Creator: Nancy Ratzloff
Title: "Something Fishy," adapted from Art Education,
Medium used in production activity: clay
Target Age: Grades 3-5
Students will be introduced to cultural differences in artistic
style and develop their critical skills by examining four artworks
with a common subject: fish. They will create their own clay fish
sculptures using their knowledge of fish anatomy from science class,
and natural bilateral symmetry of color and form found in nature.
- reproductions of "fish" art
- Chinese scroll with swimming fish (A.D. 1068-1085
- Clan Hat from the Northwest Coast of North America
- Roy Lichtenstein's 1978 sculpture, Goldfish Bowl II
- Frank Gehry's 1929 sculpture, Standing Glass Fish
- lots of images of fish ( freshwater and tropical )
- chart of fish anatomy
- earthenware clay or any of the new air-dry clays or wet-set
- rolling pins, slab sticks
- clay tools
- glazes or paints
- collect visual images (reproductions)
- prepare information and discussion questions concerning the
- prepare materials for demonstration
(three or four 50-minute art classes):
- Introduce the four artworks to the students. Have them guess
where the art may have come from. Ask them what the art could
tell us about the artists who created it. Ask if perhaps the art
may have any purpose. (10 minutes)
- Briefly explain the origin, artist intent, and purpose of each
piece. Explain what a scroll is. Discuss the difference between
a painting and a sculpture. Discuss why fish were used as subjects
for all these artworks. Discuss the importance of fish to the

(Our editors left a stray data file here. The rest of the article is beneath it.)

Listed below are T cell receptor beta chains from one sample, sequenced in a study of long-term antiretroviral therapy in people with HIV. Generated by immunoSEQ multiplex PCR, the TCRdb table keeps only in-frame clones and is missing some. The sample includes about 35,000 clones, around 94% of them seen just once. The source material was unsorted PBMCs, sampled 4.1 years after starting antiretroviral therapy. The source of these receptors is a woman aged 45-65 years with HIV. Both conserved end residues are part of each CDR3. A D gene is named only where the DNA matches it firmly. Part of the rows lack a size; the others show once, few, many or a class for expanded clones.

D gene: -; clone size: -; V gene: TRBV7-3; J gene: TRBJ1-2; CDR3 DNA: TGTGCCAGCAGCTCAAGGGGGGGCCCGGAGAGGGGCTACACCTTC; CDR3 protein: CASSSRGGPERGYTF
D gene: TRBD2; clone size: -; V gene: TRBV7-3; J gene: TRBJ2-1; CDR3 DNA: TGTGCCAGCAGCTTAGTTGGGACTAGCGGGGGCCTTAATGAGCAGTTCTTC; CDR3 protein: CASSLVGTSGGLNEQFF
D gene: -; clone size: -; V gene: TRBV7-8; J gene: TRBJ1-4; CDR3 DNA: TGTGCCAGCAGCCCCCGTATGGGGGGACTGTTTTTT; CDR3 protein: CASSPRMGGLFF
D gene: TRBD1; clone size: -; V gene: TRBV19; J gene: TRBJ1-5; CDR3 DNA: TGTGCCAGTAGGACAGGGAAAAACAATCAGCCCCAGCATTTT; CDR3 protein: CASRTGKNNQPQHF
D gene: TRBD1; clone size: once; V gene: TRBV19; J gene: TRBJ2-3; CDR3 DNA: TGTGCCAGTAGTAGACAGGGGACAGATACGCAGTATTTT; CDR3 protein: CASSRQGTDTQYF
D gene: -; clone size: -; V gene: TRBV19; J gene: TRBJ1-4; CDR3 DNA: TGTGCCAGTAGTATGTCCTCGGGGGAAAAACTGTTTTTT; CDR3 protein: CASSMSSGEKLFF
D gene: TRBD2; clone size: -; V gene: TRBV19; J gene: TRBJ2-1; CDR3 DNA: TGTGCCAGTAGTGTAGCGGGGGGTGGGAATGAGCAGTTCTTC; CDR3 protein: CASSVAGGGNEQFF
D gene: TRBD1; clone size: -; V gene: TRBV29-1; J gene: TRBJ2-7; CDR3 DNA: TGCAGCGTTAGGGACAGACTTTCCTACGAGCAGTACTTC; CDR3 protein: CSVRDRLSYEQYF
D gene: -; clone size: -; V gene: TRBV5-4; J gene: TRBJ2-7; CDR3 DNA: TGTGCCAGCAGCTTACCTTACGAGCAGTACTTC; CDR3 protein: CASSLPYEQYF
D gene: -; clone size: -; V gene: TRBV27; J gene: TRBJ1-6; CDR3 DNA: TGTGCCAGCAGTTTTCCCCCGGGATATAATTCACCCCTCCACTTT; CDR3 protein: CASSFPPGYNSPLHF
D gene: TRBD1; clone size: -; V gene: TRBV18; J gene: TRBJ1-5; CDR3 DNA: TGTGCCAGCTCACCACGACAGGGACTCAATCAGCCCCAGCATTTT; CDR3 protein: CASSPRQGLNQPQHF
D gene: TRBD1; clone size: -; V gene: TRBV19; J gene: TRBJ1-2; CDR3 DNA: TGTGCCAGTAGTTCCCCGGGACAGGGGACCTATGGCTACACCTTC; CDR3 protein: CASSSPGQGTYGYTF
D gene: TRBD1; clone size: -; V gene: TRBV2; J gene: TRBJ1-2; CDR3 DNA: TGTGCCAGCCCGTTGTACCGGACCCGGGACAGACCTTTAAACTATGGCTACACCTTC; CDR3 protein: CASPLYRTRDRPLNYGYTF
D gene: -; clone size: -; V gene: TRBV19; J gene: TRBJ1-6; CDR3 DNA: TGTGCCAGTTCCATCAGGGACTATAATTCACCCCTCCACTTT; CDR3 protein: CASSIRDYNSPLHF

represented cultures and artists and to the student's own cultures.
- Demonstrate the method for creating a clay fish sculpture using
the slab method. (15 min.)
- Roll out two oval-shaped clay slabs using rolling pin and
- Form a clay "pocket" by pinching the edges of the two slabs
together and stuffing with a wad of newspaper for support.
- Turn the pocket of clay with newspaper stuffing over and
form the fish shape by squeezing the clay to form a tail and
the mouth. Pinch out the dorsal fins, pectoral fins, and anal
fins. Keep the bottom of the fish open so it's easy to remove
- This lesson works well in collaboration with a classroom
teacher as an interdisciplinary lesson with science and art.
The students may create their own interpretations of a fish,
real or imaginary, but still include the basic fish parts
studied in science (mouth, tail, gills, eyes, dorsal fins,
anal fins, pectoral fins, and scales). Students should also
keep in mind the bilateral symmetry of fish.
- Details and texture can be added with various objects or
clay tools pressed into the wet clay. end of first class period)
- Second class period. Students create their fish. (50 minutes)
- Third class period. Fish have air dried or have been bisque-fired
and are ready to be glazed or painted. This could take one or
two class periods.
Each student is responsible for his or her own workspace and assigned
art helpers put away materials and clean off art tables.
Students will prepare their fish sculptures for an art show by
creating a labels. Each label will show title and artist's name.
The teacher will evaluate each sculpture by observing its sculptural
qualities and checking for bilateral symmetry and the inclusion
of the basic parts of a fish.
Students will reflect on the meanings of the four introduced artworks
and write a short paragraph on the meaning or "story" of their own
Minnesota student with
scroll--A portable art object usually made of
paper or cloth that tells a story as it unrolls.
bilateral symmetry--When objects on one side of
a center line are identical to those on the other side.
culture--For the purposes of
this unit, culture is the values, customs, language hustory, and
traditions of a group of people. This term includes, but is not
exclusive to, ethnic origin.